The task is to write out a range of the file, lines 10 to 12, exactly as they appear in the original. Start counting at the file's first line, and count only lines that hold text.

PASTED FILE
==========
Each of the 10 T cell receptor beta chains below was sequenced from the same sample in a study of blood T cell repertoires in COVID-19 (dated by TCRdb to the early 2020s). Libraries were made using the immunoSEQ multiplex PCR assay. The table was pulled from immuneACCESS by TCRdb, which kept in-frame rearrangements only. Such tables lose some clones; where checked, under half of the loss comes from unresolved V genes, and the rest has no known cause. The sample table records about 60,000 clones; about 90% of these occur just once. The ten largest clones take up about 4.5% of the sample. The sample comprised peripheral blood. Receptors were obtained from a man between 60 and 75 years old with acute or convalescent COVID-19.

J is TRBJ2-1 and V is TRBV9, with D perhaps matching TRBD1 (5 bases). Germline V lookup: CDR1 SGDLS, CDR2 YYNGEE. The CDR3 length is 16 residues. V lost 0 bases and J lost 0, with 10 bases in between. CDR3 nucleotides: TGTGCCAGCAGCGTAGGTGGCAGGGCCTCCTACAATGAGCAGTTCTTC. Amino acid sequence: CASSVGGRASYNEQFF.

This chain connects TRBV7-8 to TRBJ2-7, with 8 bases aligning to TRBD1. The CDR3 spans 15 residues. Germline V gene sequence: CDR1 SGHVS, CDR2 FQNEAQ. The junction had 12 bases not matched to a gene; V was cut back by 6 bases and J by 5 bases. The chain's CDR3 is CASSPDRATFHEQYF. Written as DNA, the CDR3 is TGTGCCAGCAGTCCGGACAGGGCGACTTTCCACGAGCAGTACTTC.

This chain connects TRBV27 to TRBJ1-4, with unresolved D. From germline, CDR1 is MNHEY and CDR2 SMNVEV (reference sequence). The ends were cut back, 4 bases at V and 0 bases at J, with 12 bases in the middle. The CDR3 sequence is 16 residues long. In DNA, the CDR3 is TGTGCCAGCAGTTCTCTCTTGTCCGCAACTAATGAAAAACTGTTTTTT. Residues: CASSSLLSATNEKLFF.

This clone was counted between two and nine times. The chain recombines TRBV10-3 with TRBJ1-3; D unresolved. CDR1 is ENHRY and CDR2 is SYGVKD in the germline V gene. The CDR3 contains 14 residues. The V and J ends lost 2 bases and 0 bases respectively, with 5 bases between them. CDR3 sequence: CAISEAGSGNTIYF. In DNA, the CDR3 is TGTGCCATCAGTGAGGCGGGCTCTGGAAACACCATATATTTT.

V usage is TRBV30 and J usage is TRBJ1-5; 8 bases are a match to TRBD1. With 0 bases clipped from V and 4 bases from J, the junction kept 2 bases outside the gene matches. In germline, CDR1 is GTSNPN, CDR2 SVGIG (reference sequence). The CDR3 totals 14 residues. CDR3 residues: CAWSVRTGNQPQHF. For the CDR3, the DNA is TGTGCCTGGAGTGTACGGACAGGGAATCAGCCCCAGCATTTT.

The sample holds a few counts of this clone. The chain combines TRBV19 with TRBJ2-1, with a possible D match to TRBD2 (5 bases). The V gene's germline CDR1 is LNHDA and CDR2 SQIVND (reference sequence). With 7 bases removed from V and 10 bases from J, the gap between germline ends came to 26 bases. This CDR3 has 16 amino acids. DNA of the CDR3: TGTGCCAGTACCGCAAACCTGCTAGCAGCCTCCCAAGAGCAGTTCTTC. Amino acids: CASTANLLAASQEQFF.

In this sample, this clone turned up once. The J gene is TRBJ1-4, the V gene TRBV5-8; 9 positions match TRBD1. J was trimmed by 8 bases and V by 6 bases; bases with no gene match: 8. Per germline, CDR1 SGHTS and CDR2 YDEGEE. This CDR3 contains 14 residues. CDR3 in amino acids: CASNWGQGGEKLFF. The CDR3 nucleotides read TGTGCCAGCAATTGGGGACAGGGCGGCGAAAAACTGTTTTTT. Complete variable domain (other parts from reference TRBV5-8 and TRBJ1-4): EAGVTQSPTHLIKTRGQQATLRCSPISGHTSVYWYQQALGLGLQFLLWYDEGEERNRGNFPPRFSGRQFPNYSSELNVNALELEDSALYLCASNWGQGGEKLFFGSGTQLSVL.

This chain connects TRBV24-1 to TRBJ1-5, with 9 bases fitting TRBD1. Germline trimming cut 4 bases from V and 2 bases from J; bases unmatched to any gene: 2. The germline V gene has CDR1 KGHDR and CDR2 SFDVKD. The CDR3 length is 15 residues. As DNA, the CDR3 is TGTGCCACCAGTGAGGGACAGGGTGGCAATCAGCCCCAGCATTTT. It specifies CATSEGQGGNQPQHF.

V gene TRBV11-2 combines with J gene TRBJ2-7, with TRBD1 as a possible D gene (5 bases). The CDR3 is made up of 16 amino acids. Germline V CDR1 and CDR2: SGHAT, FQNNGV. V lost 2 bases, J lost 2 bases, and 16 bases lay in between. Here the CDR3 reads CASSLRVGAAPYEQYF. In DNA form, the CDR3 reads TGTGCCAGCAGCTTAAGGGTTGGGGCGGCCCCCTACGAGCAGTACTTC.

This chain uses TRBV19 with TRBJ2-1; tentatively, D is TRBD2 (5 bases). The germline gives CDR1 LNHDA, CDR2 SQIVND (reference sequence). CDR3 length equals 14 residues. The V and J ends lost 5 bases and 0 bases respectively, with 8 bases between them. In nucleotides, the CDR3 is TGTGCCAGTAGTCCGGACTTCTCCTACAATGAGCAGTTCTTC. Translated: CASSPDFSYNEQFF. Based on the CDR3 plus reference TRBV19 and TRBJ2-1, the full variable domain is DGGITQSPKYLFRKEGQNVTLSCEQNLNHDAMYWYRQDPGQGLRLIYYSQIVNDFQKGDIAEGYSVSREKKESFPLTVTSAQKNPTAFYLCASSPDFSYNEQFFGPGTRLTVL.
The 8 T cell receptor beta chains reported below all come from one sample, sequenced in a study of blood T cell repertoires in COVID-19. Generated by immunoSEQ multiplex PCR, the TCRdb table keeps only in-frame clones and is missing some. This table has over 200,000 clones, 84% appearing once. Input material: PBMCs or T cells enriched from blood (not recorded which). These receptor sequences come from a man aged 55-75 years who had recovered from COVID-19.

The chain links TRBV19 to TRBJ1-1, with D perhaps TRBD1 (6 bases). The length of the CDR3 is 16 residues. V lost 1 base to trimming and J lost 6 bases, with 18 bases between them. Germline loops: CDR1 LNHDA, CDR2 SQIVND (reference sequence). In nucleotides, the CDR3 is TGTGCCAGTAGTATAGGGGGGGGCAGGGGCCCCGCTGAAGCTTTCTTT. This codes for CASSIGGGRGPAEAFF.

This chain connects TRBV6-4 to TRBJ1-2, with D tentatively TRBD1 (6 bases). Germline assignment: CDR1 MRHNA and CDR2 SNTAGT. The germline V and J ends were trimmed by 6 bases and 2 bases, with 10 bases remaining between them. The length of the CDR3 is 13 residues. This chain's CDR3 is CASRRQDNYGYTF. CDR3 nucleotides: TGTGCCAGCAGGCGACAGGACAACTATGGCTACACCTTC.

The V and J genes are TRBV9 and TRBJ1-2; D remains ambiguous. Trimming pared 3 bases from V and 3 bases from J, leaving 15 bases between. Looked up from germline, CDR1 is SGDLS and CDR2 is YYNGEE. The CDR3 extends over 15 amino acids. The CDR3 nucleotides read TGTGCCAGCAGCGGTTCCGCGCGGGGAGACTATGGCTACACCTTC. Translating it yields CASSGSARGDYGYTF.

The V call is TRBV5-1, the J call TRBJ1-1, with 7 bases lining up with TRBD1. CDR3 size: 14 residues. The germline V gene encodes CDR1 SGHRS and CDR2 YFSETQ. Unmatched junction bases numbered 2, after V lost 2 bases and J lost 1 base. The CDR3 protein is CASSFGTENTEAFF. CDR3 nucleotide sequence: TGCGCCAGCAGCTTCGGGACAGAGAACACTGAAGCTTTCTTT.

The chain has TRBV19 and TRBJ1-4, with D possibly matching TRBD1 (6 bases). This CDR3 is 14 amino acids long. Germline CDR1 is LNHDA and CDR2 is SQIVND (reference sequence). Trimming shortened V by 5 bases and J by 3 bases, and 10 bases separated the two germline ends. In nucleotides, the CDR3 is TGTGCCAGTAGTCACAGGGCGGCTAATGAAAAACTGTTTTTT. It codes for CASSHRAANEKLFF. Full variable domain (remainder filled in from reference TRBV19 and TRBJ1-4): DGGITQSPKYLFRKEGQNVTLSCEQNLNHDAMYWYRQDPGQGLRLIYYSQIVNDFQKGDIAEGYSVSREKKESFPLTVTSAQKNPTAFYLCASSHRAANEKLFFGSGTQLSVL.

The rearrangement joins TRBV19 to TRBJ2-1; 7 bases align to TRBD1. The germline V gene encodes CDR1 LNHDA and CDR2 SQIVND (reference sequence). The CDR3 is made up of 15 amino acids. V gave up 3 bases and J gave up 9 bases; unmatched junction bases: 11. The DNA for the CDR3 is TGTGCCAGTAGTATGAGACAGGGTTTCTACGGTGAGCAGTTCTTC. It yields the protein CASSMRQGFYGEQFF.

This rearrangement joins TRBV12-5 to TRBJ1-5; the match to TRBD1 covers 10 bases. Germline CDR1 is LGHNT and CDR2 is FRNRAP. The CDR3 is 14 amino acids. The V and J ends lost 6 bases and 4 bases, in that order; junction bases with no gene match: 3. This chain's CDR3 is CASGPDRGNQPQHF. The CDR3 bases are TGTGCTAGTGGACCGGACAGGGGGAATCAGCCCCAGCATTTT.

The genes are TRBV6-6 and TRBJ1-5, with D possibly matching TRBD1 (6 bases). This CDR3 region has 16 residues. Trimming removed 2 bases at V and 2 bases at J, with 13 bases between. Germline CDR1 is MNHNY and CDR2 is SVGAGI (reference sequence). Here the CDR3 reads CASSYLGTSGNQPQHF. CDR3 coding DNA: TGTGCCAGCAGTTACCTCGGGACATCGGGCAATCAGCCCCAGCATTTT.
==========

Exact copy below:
V gene TRBV11-2 combines with J gene TRBJ2-7, with TRBD1 as a possible D gene (5 bases). The CDR3 is made up of 16 amino acids. Germline V CDR1 and CDR2: SGHAT, FQNNGV. V lost 2 bases, J lost 2 bases, and 16 bases lay in between. Here the CDR3 reads CASSLRVGAAPYEQYF. In DNA form, the CDR3 reads TGTGCCAGCAGCTTAAGGGTTGGGGCGGCCCCCTACGAGCAGTACTTC.

This chain uses TRBV19 with TRBJ2-1; tentatively, D is TRBD2 (5 bases). The germline gives CDR1 LNHDA, CDR2 SQIVND (reference sequence). CDR3 length equals 14 residues. The V and J ends lost 5 bases and 0 bases respectively, with 8 bases between them. In nucleotides, the CDR3 is TGTGCCAGTAGTCCGGACTTCTCCTACAATGAGCAGTTCTTC. Translated: CASSPDFSYNEQFF. Based on the CDR3 plus reference TRBV19 and TRBJ2-1, the full variable domain is DGGITQSPKYLFRKEGQNVTLSCEQNLNHDAMYWYRQDPGQGLRLIYYSQIVNDFQKGDIAEGYSVSREKKESFPLTVTSAQKNPTAFYLCASSPDFSYNEQFFGPGTRLTVL.
The 8 T cell receptor beta chains reported below all come from one sample, sequenced in a study of blood T cell repertoires in COVID-19. Generated by immunoSEQ multiplex PCR, the TCRdb table keeps only in-frame clones and is missing some. This table has over 200,000 clones, 84% appearing once. Input material: PBMCs or T cells enriched from blood (not recorded which). These receptor sequences come from a man aged 55-75 years who had recovered from COVID-19.